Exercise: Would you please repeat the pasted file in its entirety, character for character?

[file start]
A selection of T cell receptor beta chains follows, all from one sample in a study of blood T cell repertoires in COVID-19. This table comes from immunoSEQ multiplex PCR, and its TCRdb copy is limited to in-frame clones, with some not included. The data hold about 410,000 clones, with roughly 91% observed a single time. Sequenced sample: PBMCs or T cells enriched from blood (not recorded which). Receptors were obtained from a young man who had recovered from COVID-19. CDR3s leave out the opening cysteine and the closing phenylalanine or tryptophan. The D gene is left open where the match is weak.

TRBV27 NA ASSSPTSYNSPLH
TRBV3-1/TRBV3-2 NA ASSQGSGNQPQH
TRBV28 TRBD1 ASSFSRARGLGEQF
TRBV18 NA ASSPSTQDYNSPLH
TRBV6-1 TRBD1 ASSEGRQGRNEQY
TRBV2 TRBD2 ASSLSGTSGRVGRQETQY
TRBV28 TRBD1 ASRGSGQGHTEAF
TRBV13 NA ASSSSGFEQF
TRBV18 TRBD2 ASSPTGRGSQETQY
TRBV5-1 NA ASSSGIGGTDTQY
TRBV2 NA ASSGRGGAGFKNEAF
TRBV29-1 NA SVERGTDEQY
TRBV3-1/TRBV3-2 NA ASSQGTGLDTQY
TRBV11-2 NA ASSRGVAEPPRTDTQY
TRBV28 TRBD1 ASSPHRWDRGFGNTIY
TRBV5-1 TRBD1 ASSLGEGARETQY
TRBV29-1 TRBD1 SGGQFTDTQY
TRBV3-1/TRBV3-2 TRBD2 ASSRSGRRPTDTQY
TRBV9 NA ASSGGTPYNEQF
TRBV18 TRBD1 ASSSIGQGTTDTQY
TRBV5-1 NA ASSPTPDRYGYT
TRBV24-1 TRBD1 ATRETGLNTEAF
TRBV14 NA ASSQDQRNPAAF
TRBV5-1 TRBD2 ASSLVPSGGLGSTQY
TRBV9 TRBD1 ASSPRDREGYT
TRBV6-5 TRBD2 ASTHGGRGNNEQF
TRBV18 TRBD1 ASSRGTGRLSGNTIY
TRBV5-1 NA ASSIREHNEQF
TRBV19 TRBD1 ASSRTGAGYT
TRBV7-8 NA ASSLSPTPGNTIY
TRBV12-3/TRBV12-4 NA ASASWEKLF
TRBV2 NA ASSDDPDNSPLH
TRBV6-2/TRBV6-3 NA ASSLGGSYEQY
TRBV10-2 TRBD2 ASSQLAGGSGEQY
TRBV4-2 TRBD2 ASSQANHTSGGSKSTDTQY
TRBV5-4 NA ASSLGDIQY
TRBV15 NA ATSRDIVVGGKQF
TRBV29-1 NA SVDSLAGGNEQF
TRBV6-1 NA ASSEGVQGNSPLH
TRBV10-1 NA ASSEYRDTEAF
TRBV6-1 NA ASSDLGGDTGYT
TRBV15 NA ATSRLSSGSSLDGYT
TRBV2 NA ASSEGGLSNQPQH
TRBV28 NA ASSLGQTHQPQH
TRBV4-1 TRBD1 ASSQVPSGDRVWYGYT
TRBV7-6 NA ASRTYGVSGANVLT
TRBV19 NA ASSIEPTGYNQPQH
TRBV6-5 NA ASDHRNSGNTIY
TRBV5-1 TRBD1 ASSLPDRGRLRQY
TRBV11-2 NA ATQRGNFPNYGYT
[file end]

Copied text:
A selection of T cell receptor beta chains follows, all from one sample in a study of blood T cell repertoires in COVID-19. This table comes from immunoSEQ multiplex PCR, and its TCRdb copy is limited to in-frame clones, with some not included. The data hold about 410,000 clones, with roughly 91% observed a single time. Sequenced sample: PBMCs or T cells enriched from blood (not recorded which). Receptors were obtained from a young man who had recovered from COVID-19. CDR3s leave out the opening cysteine and the closing phenylalanine or tryptophan. The D gene is left open where the match is weak.

TRBV27 NA ASSSPTSYNSPLH
TRBV3-1/TRBV3-2 NA ASSQGSGNQPQH
TRBV28 TRBD1 ASSFSRARGLGEQF
TRBV18 NA ASSPSTQDYNSPLH
TRBV6-1 TRBD1 ASSEGRQGRNEQY
TRBV2 TRBD2 ASSLSGTSGRVGRQETQY
TRBV28 TRBD1 ASRGSGQGHTEAF
TRBV13 NA ASSSSGFEQF
TRBV18 TRBD2 ASSPTGRGSQETQY
TRBV5-1 NA ASSSGIGGTDTQY
TRBV2 NA ASSGRGGAGFKNEAF
TRBV29-1 NA SVERGTDEQY
TRBV3-1/TRBV3-2 NA ASSQGTGLDTQY
TRBV11-2 NA ASSRGVAEPPRTDTQY
TRBV28 TRBD1 ASSPHRWDRGFGNTIY
TRBV5-1 TRBD1 ASSLGEGARETQY
TRBV29-1 TRBD1 SGGQFTDTQY
TRBV3-1/TRBV3-2 TRBD2 ASSRSGRRPTDTQY
TRBV9 NA ASSGGTPYNEQF
TRBV18 TRBD1 ASSSIGQGTTDTQY
TRBV5-1 NA ASSPTPDRYGYT
TRBV24-1 TRBD1 ATRETGLNTEAF
TRBV14 NA ASSQDQRNPAAF
TRBV5-1 TRBD2 ASSLVPSGGLGSTQY
TRBV9 TRBD1 ASSPRDREGYT
TRBV6-5 TRBD2 ASTHGGRGNNEQF
TRBV18 TRBD1 ASSRGTGRLSGNTIY
TRBV5-1 NA ASSIREHNEQF
TRBV19 TRBD1 ASSRTGAGYT
TRBV7-8 NA ASSLSPTPGNTIY
TRBV12-3/TRBV12-4 NA ASASWEKLF
TRBV2 NA ASSDDPDNSPLH
TRBV6-2/TRBV6-3 NA ASSLGGSYEQY
TRBV10-2 TRBD2 ASSQLAGGSGEQY
TRBV4-2 TRBD2 ASSQANHTSGGSKSTDTQY
TRBV5-4 NA ASSLGDIQY
TRBV15 NA ATSRDIVVGGKQF
TRBV29-1 NA SVDSLAGGNEQF
TRBV6-1 NA ASSEGVQGNSPLH
TRBV10-1 NA ASSEYRDTEAF
TRBV6-1 NA ASSDLGGDTGYT
TRBV15 NA ATSRLSSGSSLDGYT
TRBV2 NA ASSEGGLSNQPQH
TRBV28 NA ASSLGQTHQPQH
TRBV4-1 TRBD1 ASSQVPSGDRVWYGYT
TRBV7-6 NA ASRTYGVSGANVLT
TRBV19 NA ASSIEPTGYNQPQH
TRBV6-5 NA ASDHRNSGNTIY
TRBV5-1 TRBD1 ASSLPDRGRLRQY
TRBV11-2 NA ATQRGNFPNYGYT